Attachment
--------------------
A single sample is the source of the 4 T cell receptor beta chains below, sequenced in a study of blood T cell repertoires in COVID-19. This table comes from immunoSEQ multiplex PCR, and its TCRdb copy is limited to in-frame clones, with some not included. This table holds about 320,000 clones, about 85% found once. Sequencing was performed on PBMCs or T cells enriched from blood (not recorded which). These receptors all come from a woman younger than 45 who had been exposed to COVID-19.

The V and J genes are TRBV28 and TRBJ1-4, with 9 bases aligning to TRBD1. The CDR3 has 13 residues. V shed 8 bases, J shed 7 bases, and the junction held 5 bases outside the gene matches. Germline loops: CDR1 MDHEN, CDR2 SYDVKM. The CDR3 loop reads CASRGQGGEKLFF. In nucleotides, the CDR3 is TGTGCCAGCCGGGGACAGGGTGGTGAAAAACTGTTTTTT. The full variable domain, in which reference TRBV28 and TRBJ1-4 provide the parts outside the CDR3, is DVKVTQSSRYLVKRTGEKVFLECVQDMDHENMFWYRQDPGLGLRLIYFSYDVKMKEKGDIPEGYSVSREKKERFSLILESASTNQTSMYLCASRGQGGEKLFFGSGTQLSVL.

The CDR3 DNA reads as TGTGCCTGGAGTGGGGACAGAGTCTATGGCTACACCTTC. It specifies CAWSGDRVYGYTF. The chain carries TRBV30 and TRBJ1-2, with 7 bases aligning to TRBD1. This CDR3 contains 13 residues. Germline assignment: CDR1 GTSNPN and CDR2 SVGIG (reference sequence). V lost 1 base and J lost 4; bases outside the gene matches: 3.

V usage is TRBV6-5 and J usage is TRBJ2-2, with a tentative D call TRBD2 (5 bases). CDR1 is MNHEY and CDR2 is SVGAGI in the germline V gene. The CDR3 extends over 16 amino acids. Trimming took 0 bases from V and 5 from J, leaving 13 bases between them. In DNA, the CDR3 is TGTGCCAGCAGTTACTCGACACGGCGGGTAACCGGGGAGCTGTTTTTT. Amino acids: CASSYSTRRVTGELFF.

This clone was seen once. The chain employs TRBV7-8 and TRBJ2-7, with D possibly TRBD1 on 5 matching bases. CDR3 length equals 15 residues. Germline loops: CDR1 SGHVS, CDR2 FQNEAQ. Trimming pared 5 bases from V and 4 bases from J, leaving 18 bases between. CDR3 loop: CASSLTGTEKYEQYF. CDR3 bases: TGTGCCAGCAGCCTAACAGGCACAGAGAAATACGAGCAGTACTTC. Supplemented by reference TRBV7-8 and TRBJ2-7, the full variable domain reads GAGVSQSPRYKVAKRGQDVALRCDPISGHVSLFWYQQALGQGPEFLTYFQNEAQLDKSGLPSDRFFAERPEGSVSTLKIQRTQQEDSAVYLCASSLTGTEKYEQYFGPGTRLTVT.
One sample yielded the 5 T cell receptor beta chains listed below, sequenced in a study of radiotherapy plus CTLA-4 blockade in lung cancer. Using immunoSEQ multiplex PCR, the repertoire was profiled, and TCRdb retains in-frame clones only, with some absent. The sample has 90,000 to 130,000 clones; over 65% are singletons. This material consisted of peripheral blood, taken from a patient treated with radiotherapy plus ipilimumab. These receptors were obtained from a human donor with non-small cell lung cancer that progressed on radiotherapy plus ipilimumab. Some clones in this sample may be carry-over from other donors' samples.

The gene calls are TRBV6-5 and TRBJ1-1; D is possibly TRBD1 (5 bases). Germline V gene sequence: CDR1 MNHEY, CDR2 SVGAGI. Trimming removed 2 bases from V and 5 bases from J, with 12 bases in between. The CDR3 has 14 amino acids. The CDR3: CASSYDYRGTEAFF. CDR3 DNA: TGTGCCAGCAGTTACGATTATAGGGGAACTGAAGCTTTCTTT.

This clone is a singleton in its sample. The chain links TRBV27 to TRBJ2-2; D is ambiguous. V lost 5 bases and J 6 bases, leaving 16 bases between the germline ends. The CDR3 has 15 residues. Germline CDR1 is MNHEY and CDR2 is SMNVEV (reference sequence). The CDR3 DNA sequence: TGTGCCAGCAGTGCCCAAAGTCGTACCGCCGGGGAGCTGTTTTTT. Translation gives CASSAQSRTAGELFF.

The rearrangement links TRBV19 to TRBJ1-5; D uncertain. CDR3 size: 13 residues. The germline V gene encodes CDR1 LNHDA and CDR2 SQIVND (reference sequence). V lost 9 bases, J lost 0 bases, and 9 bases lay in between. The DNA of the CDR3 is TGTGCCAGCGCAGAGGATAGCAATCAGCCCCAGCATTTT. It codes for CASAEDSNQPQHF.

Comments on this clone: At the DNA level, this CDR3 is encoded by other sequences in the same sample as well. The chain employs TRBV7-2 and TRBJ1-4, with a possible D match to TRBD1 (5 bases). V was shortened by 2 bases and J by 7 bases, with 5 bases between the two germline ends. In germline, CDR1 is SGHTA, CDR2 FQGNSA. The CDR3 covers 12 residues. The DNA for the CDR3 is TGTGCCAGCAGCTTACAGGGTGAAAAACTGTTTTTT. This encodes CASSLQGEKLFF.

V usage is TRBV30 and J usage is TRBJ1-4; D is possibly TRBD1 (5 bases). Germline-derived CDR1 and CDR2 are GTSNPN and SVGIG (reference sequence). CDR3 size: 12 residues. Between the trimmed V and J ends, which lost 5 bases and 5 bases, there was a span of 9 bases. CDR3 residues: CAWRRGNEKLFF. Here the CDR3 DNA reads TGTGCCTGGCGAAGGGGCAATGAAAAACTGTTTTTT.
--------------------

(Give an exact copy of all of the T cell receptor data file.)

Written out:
A single sample is the source of the 4 T cell receptor beta chains below, sequenced in a study of blood T cell repertoires in COVID-19. This table comes from immunoSEQ multiplex PCR, and its TCRdb copy is limited to in-frame clones, with some not included. This table holds about 320,000 clones, about 85% found once. Sequencing was performed on PBMCs or T cells enriched from blood (not recorded which). These receptors all come from a woman younger than 45 who had been exposed to COVID-19.

The V and J genes are TRBV28 and TRBJ1-4, with 9 bases aligning to TRBD1. The CDR3 has 13 residues. V shed 8 bases, J shed 7 bases, and the junction held 5 bases outside the gene matches. Germline loops: CDR1 MDHEN, CDR2 SYDVKM. The CDR3 loop reads CASRGQGGEKLFF. In nucleotides, the CDR3 is TGTGCCAGCCGGGGACAGGGTGGTGAAAAACTGTTTTTT. The full variable domain, in which reference TRBV28 and TRBJ1-4 provide the parts outside the CDR3, is DVKVTQSSRYLVKRTGEKVFLECVQDMDHENMFWYRQDPGLGLRLIYFSYDVKMKEKGDIPEGYSVSREKKERFSLILESASTNQTSMYLCASRGQGGEKLFFGSGTQLSVL.

The CDR3 DNA reads as TGTGCCTGGAGTGGGGACAGAGTCTATGGCTACACCTTC. It specifies CAWSGDRVYGYTF. The chain carries TRBV30 and TRBJ1-2, with 7 bases aligning to TRBD1. This CDR3 contains 13 residues. Germline assignment: CDR1 GTSNPN and CDR2 SVGIG (reference sequence). V lost 1 base and J lost 4; bases outside the gene matches: 3.

V usage is TRBV6-5 and J usage is TRBJ2-2, with a tentative D call TRBD2 (5 bases). CDR1 is MNHEY and CDR2 is SVGAGI in the germline V gene. The CDR3 extends over 16 amino acids. Trimming took 0 bases from V and 5 from J, leaving 13 bases between them. In DNA, the CDR3 is TGTGCCAGCAGTTACTCGACACGGCGGGTAACCGGGGAGCTGTTTTTT. Amino acids: CASSYSTRRVTGELFF.

This clone was seen once. The chain employs TRBV7-8 and TRBJ2-7, with D possibly TRBD1 on 5 matching bases. CDR3 length equals 15 residues. Germline loops: CDR1 SGHVS, CDR2 FQNEAQ. Trimming pared 5 bases from V and 4 bases from J, leaving 18 bases between. CDR3 loop: CASSLTGTEKYEQYF. CDR3 bases: TGTGCCAGCAGCCTAACAGGCACAGAGAAATACGAGCAGTACTTC. Supplemented by reference TRBV7-8 and TRBJ2-7, the full variable domain reads GAGVSQSPRYKVAKRGQDVALRCDPISGHVSLFWYQQALGQGPEFLTYFQNEAQLDKSGLPSDRFFAERPEGSVSTLKIQRTQQEDSAVYLCASSLTGTEKYEQYFGPGTRLTVT.
One sample yielded the 5 T cell receptor beta chains listed below, sequenced in a study of radiotherapy plus CTLA-4 blockade in lung cancer. Using immunoSEQ multiplex PCR, the repertoire was profiled, and TCRdb retains in-frame clones only, with some absent. The sample has 90,000 to 130,000 clones; over 65% are singletons. This material consisted of peripheral blood, taken from a patient treated with radiotherapy plus ipilimumab. These receptors were obtained from a human donor with non-small cell lung cancer that progressed on radiotherapy plus ipilimumab. Some clones in this sample may be carry-over from other donors' samples.

The gene calls are TRBV6-5 and TRBJ1-1; D is possibly TRBD1 (5 bases). Germline V gene sequence: CDR1 MNHEY, CDR2 SVGAGI. Trimming removed 2 bases from V and 5 bases from J, with 12 bases in between. The CDR3 has 14 amino acids. The CDR3: CASSYDYRGTEAFF. CDR3 DNA: TGTGCCAGCAGTTACGATTATAGGGGAACTGAAGCTTTCTTT.

This clone is a singleton in its sample. The chain links TRBV27 to TRBJ2-2; D is ambiguous. V lost 5 bases and J 6 bases, leaving 16 bases between the germline ends. The CDR3 has 15 residues. Germline CDR1 is MNHEY and CDR2 is SMNVEV (reference sequence). The CDR3 DNA sequence: TGTGCCAGCAGTGCCCAAAGTCGTACCGCCGGGGAGCTGTTTTTT. Translation gives CASSAQSRTAGELFF.

The rearrangement links TRBV19 to TRBJ1-5; D uncertain. CDR3 size: 13 residues. The germline V gene encodes CDR1 LNHDA and CDR2 SQIVND (reference sequence). V lost 9 bases, J lost 0 bases, and 9 bases lay in between. The DNA of the CDR3 is TGTGCCAGCGCAGAGGATAGCAATCAGCCCCAGCATTTT. It codes for CASAEDSNQPQHF.

Comments on this clone: At the DNA level, this CDR3 is encoded by other sequences in the same sample as well. The chain employs TRBV7-2 and TRBJ1-4, with a possible D match to TRBD1 (5 bases). V was shortened by 2 bases and J by 7 bases, with 5 bases between the two germline ends. In germline, CDR1 is SGHTA, CDR2 FQGNSA. The CDR3 covers 12 residues. The DNA for the CDR3 is TGTGCCAGCAGCTTACAGGGTGAAAAACTGTTTTTT. This encodes CASSLQGEKLFF.

V usage is TRBV30 and J usage is TRBJ1-4; D is possibly TRBD1 (5 bases). Germline-derived CDR1 and CDR2 are GTSNPN and SVGIG (reference sequence). CDR3 size: 12 residues. Between the trimmed V and J ends, which lost 5 bases and 5 bases, there was a span of 9 bases. CDR3 residues: CAWRRGNEKLFF. Here the CDR3 DNA reads TGTGCCTGGCGAAGGGGCAATGAAAAACTGTTTTTT.